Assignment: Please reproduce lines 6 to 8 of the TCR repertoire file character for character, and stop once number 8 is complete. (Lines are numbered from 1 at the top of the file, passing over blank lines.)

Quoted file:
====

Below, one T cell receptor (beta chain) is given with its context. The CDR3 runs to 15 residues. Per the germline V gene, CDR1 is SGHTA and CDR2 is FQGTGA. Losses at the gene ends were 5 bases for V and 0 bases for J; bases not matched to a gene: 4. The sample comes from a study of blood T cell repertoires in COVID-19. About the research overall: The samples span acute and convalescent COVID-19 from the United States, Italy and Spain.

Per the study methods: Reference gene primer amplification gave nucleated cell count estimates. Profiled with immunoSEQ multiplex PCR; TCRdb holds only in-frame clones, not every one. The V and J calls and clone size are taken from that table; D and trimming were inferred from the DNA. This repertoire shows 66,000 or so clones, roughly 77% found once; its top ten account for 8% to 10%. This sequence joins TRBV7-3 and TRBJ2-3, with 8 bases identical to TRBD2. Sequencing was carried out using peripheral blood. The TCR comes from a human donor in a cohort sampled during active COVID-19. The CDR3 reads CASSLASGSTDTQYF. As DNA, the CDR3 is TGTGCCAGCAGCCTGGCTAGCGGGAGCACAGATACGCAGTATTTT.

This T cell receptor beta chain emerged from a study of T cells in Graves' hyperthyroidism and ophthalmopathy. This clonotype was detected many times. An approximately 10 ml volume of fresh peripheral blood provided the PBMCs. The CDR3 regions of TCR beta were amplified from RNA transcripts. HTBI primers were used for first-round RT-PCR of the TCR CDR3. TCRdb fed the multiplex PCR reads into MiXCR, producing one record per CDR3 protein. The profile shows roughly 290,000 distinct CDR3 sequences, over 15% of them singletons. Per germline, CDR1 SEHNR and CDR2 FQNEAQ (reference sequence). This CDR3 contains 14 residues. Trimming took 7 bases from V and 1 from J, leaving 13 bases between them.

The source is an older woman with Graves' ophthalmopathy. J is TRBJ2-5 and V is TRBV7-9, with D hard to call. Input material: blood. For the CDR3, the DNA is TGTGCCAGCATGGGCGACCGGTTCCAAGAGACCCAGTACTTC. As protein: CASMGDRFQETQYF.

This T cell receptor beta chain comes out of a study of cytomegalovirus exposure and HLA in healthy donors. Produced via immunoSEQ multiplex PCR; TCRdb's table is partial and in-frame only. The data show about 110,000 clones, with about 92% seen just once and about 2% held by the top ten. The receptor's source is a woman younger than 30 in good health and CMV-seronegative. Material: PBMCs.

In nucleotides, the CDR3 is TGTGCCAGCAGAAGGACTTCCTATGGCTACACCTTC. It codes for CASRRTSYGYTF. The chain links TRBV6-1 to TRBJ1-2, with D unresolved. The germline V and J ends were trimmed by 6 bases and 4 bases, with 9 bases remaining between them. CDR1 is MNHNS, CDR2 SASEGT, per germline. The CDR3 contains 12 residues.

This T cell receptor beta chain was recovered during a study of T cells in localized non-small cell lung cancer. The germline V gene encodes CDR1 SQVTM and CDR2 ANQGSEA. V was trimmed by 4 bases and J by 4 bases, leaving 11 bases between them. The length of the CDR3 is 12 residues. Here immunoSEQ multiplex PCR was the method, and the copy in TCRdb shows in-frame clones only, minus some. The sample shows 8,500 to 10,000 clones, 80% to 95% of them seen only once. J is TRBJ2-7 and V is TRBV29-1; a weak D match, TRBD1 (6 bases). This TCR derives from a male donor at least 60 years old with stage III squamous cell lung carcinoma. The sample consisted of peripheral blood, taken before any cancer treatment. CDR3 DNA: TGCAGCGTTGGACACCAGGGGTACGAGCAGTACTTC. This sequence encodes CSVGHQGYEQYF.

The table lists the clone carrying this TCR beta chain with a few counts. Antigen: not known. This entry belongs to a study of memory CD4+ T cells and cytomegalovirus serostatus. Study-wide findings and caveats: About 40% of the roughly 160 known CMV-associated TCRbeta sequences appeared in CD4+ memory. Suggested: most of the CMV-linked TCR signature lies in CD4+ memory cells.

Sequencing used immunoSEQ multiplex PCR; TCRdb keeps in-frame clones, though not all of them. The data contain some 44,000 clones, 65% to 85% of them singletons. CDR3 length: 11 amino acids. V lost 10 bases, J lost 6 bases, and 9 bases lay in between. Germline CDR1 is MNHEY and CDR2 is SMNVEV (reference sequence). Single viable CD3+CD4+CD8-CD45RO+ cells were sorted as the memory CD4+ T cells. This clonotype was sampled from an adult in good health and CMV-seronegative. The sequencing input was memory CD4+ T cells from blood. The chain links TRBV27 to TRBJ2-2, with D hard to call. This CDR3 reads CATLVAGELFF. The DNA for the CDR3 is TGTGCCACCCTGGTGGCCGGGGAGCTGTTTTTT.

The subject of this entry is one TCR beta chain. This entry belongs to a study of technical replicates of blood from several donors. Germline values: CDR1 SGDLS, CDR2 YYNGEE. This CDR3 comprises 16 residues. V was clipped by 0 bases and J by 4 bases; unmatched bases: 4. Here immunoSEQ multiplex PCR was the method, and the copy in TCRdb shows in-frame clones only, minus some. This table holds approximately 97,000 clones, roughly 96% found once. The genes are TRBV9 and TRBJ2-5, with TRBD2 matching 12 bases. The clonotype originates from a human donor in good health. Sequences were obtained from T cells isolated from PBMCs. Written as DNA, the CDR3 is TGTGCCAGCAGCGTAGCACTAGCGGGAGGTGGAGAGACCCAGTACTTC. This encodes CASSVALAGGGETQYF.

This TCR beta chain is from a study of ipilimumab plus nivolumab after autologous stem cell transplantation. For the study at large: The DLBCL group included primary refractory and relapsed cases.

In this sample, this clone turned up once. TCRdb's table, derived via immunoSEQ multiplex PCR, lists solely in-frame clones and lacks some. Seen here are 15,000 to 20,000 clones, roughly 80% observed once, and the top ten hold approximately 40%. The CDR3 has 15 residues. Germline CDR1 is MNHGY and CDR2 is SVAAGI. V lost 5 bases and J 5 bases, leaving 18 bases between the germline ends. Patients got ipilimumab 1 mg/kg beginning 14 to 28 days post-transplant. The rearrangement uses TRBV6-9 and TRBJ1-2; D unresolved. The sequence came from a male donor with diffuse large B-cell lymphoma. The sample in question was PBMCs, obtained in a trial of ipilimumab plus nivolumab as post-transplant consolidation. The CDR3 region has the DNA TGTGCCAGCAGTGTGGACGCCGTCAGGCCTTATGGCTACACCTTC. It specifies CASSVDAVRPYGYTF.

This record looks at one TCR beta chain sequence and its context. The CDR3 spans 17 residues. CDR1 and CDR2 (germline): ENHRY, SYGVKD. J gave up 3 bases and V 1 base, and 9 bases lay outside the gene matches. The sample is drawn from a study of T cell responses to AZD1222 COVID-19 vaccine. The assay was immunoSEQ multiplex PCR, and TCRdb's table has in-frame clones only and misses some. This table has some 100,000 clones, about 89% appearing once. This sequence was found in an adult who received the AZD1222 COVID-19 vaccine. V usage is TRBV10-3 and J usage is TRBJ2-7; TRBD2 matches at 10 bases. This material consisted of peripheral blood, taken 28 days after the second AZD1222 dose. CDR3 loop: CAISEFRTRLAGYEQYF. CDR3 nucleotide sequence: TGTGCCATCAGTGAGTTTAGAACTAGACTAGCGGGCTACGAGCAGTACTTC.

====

In nucleotides, the CDR3 is TGTGCCAGCAGAAGGACTTCCTATGGCTACACCTTC. It codes for CASRRTSYGYTF. The chain links TRBV6-1 to TRBJ1-2, with D unresolved. The germline V and J ends were trimmed by 6 bases and 4 bases, with 9 bases remaining between them. CDR1 is MNHNS, CDR2 SASEGT, per germline. The CDR3 contains 12 residues.

This T cell receptor beta chain was recovered during a study of T cells in localized non-small cell lung cancer. The germline V gene encodes CDR1 SQVTM and CDR2 ANQGSEA. V was trimmed by 4 bases and J by 4 bases, leaving 11 bases between them. The length of the CDR3 is 12 residues. Here immunoSEQ multiplex PCR was the method, and the copy in TCRdb shows in-frame clones only, minus some. The sample shows 8,500 to 10,000 clones, 80% to 95% of them seen only once. J is TRBJ2-7 and V is TRBV29-1; a weak D match, TRBD1 (6 bases). This TCR derives from a male donor at least 60 years old with stage III squamous cell lung carcinoma. The sample consisted of peripheral blood, taken before any cancer treatment. CDR3 DNA: TGCAGCGTTGGACACCAGGGGTACGAGCAGTACTTC. This sequence encodes CSVGHQGYEQYF.

The table lists the clone carrying this TCR beta chain with a few counts. Antigen: not known. This entry belongs to a study of memory CD4+ T cells and cytomegalovirus serostatus. Study-wide findings and caveats: About 40% of the roughly 160 known CMV-associated TCRbeta sequences appeared in CD4+ memory. Suggested: most of the CMV-linked TCR signature lies in CD4+ memory cells.